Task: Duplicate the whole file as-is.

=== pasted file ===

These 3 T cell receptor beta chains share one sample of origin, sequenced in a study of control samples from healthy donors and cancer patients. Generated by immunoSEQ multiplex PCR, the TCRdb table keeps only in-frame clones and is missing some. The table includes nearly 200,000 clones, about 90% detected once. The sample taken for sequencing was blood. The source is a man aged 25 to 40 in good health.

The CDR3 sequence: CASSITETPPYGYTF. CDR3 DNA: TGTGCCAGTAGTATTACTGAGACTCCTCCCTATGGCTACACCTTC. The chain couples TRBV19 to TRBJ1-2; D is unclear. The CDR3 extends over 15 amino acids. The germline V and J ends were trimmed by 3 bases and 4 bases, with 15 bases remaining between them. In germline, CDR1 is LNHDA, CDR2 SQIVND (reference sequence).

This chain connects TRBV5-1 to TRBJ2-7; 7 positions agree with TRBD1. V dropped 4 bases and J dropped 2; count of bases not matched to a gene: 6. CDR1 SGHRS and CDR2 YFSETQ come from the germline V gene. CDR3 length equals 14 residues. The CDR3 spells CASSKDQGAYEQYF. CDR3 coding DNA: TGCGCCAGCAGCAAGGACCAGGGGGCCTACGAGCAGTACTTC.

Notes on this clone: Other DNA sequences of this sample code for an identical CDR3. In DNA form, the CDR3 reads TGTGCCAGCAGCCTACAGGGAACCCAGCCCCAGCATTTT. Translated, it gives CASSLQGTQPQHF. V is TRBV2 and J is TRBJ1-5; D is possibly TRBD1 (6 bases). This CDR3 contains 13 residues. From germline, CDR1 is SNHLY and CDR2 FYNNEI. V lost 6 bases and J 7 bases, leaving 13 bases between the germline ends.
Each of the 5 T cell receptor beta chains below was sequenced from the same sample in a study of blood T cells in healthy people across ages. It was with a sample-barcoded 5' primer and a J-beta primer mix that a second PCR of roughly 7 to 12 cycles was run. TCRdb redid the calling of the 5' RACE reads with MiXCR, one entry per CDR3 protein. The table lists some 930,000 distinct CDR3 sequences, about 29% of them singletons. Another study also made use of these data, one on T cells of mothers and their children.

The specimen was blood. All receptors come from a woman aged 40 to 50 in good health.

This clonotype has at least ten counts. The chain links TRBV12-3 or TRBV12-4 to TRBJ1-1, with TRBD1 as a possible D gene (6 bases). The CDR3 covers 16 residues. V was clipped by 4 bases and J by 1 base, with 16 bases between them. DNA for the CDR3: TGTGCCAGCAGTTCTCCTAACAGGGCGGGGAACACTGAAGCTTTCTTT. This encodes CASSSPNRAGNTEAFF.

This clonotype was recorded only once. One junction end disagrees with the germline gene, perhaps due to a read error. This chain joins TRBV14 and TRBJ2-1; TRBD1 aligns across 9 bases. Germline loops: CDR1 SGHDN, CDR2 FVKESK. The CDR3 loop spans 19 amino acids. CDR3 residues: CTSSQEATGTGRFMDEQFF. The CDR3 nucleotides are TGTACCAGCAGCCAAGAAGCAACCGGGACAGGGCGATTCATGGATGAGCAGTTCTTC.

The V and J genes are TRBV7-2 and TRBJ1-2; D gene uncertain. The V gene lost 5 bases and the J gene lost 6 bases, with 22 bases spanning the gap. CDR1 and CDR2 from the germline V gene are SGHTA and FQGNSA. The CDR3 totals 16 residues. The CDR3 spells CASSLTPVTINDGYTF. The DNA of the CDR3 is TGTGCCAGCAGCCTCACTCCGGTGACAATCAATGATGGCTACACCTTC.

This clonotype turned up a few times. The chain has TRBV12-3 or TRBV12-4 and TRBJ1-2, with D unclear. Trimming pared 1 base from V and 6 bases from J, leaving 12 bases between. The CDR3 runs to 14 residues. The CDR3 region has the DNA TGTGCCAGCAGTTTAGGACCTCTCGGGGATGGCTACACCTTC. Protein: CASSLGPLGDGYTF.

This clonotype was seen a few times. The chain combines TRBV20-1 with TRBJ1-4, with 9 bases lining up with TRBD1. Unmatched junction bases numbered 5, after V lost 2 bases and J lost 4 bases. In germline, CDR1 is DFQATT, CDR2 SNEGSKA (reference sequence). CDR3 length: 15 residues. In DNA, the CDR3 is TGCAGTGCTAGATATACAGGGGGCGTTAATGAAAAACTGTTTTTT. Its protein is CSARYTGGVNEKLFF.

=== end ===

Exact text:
These 3 T cell receptor beta chains share one sample of origin, sequenced in a study of control samples from healthy donors and cancer patients. Generated by immunoSEQ multiplex PCR, the TCRdb table keeps only in-frame clones and is missing some. The table includes nearly 200,000 clones, about 90% detected once. The sample taken for sequencing was blood. The source is a man aged 25 to 40 in good health.

The CDR3 sequence: CASSITETPPYGYTF. CDR3 DNA: TGTGCCAGTAGTATTACTGAGACTCCTCCCTATGGCTACACCTTC. The chain couples TRBV19 to TRBJ1-2; D is unclear. The CDR3 extends over 15 amino acids. The germline V and J ends were trimmed by 3 bases and 4 bases, with 15 bases remaining between them. In germline, CDR1 is LNHDA, CDR2 SQIVND (reference sequence).

This chain connects TRBV5-1 to TRBJ2-7; 7 positions agree with TRBD1. V dropped 4 bases and J dropped 2; count of bases not matched to a gene: 6. CDR1 SGHRS and CDR2 YFSETQ come from the germline V gene. CDR3 length equals 14 residues. The CDR3 spells CASSKDQGAYEQYF. CDR3 coding DNA: TGCGCCAGCAGCAAGGACCAGGGGGCCTACGAGCAGTACTTC.

Notes on this clone: Other DNA sequences of this sample code for an identical CDR3. In DNA form, the CDR3 reads TGTGCCAGCAGCCTACAGGGAACCCAGCCCCAGCATTTT. Translated, it gives CASSLQGTQPQHF. V is TRBV2 and J is TRBJ1-5; D is possibly TRBD1 (6 bases). This CDR3 contains 13 residues. From germline, CDR1 is SNHLY and CDR2 FYNNEI. V lost 6 bases and J 7 bases, leaving 13 bases between the germline ends.
Each of the 5 T cell receptor beta chains below was sequenced from the same sample in a study of blood T cells in healthy people across ages. It was with a sample-barcoded 5' primer and a J-beta primer mix that a second PCR of roughly 7 to 12 cycles was run. TCRdb redid the calling of the 5' RACE reads with MiXCR, one entry per CDR3 protein. The table lists some 930,000 distinct CDR3 sequences, about 29% of them singletons. Another study also made use of these data, one on T cells of mothers and their children.

The specimen was blood. All receptors come from a woman aged 40 to 50 in good health.

This clonotype has at least ten counts. The chain links TRBV12-3 or TRBV12-4 to TRBJ1-1, with TRBD1 as a possible D gene (6 bases). The CDR3 covers 16 residues. V was clipped by 4 bases and J by 1 base, with 16 bases between them. DNA for the CDR3: TGTGCCAGCAGTTCTCCTAACAGGGCGGGGAACACTGAAGCTTTCTTT. This encodes CASSSPNRAGNTEAFF.

This clonotype was recorded only once. One junction end disagrees with the germline gene, perhaps due to a read error. This chain joins TRBV14 and TRBJ2-1; TRBD1 aligns across 9 bases. Germline loops: CDR1 SGHDN, CDR2 FVKESK. The CDR3 loop spans 19 amino acids. CDR3 residues: CTSSQEATGTGRFMDEQFF. The CDR3 nucleotides are TGTACCAGCAGCCAAGAAGCAACCGGGACAGGGCGATTCATGGATGAGCAGTTCTTC.

The V and J genes are TRBV7-2 and TRBJ1-2; D gene uncertain. The V gene lost 5 bases and the J gene lost 6 bases, with 22 bases spanning the gap. CDR1 and CDR2 from the germline V gene are SGHTA and FQGNSA. The CDR3 totals 16 residues. The CDR3 spells CASSLTPVTINDGYTF. The DNA of the CDR3 is TGTGCCAGCAGCCTCACTCCGGTGACAATCAATGATGGCTACACCTTC.

This clonotype turned up a few times. The chain has TRBV12-3 or TRBV12-4 and TRBJ1-2, with D unclear. Trimming pared 1 base from V and 6 bases from J, leaving 12 bases between. The CDR3 runs to 14 residues. The CDR3 region has the DNA TGTGCCAGCAGTTTAGGACCTCTCGGGGATGGCTACACCTTC. Protein: CASSLGPLGDGYTF.

This clonotype was seen a few times. The chain combines TRBV20-1 with TRBJ1-4, with 9 bases lining up with TRBD1. Unmatched junction bases numbered 5, after V lost 2 bases and J lost 4 bases. In germline, CDR1 is DFQATT, CDR2 SNEGSKA (reference sequence). CDR3 length: 15 residues. In DNA, the CDR3 is TGCAGTGCTAGATATACAGGGGGCGTTAATGAAAAACTGTTTTTT. Its protein is CSARYTGGVNEKLFF.